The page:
## Surface area of an island

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### Surface area of an island

Lets say there live two dudes on an island (or two gals, or one dude one gal, idc really!). Anyway they live on this island but they don't get along very well so they decide that it would be fair to divide the island (which is a perfect circle) into two equal pieces. How will they do this using only a rope and a stick?

Question is, how to divide the islands surface area into two equal pieces with just this equipment (the radius of the island is known and it is r).

calculo.png (3.01 KiB) Viewed 2757 times
image lifted from brenok's post -jr

So to clarify, A should equal B / the green surface should equal the orange surface. The thing we would like to find is a relation between r and q...

Spoiler:
What I've got so far is
A = B
A = pi * r^2 - B
A = pi * r^2 - A
2A = pi * r^2
A = B = (pi * r^2) / 2 (which btw makes perfect sense, duh)
Qeauning

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### Re: Surface area of an island

Spoiler:
I'm assuming you can draw on the island fairly easily. Then this is just a ruler and compass problem because by using a fixed portion of the rope you get a compass, and placing the stick in the ground then stretching out the rope gives you a straight line. (Both people may need to cooperate to extend the line beyond a pair of points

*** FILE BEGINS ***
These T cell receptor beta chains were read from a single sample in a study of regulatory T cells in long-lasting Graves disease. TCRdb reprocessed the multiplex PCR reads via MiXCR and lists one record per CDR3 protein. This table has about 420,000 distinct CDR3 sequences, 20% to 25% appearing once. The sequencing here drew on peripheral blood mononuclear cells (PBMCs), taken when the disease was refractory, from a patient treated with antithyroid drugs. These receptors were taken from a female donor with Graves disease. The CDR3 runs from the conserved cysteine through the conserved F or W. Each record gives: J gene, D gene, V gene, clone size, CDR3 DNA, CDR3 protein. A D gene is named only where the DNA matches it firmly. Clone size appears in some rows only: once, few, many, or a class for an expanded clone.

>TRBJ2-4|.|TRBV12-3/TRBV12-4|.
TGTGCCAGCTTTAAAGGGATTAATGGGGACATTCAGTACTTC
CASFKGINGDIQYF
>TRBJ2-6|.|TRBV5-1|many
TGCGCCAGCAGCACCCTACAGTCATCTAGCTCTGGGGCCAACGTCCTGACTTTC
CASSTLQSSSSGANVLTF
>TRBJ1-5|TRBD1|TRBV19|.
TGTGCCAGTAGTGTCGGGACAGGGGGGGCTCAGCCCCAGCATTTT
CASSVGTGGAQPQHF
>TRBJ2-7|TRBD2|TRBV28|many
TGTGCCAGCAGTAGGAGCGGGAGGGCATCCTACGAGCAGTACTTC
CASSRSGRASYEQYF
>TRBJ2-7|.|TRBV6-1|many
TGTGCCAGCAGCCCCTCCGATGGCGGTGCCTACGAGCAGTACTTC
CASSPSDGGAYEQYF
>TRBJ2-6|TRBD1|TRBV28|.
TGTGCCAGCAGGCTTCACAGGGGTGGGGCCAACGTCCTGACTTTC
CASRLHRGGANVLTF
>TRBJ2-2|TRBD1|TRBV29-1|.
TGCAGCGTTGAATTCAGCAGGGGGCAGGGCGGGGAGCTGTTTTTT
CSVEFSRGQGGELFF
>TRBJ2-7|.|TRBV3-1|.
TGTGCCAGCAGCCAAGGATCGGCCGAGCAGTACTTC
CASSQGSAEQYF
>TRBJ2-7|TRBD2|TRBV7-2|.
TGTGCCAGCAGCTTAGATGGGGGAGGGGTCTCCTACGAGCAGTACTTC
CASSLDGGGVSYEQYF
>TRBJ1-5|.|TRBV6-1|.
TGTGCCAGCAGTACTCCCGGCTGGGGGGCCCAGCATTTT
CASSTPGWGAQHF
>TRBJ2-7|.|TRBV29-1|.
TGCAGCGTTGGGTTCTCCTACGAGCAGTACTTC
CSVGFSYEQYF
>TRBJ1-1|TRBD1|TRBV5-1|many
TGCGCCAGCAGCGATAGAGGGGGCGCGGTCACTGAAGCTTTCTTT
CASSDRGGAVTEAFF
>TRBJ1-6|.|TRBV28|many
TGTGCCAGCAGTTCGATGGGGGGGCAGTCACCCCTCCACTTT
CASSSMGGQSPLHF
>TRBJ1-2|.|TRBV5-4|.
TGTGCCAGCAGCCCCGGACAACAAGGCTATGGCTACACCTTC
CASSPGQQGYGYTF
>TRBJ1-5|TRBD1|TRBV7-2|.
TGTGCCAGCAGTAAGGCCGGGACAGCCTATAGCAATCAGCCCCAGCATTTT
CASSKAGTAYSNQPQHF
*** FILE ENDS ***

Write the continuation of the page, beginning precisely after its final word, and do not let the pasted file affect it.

So take 2 points on the coast. Use the usual ruler and compass construction to find the bisecting line. Draw that line. The island is now divided.
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btilly

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### Re: Surface area of an island

btilly wrote:
Spoiler:
I'm assuming you can draw on the island fairly easily. Then this is just a ruler and compass problem because by using a fixed portion of the rope you get a compass, and placing the stick in the ground then stretching out the rope gives you a straight line. (Both people may need to cooperate to extend the line beyond a pair of points

So take 2 points on the coast. Use the usual ruler and compass construction to find the bisecting line. Draw that line. The island is now divided.

Yeah I guess that is a solution... but I was aiming for a relation between r and q. The story about the island is just for... to make it less boring .
Qeauning

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### Re: Surface area of an island

Spoiler:
your initial work is right, but gets nowhere because you have 2 equations and 3 unknowns. (well actually the unknown q is what you are looking for, and it wasn't even included in the equations) anyways, all you need to solve it is an equation for the area of B in terms of r and q, something I don't want to do at 11pm, but I'll work on later.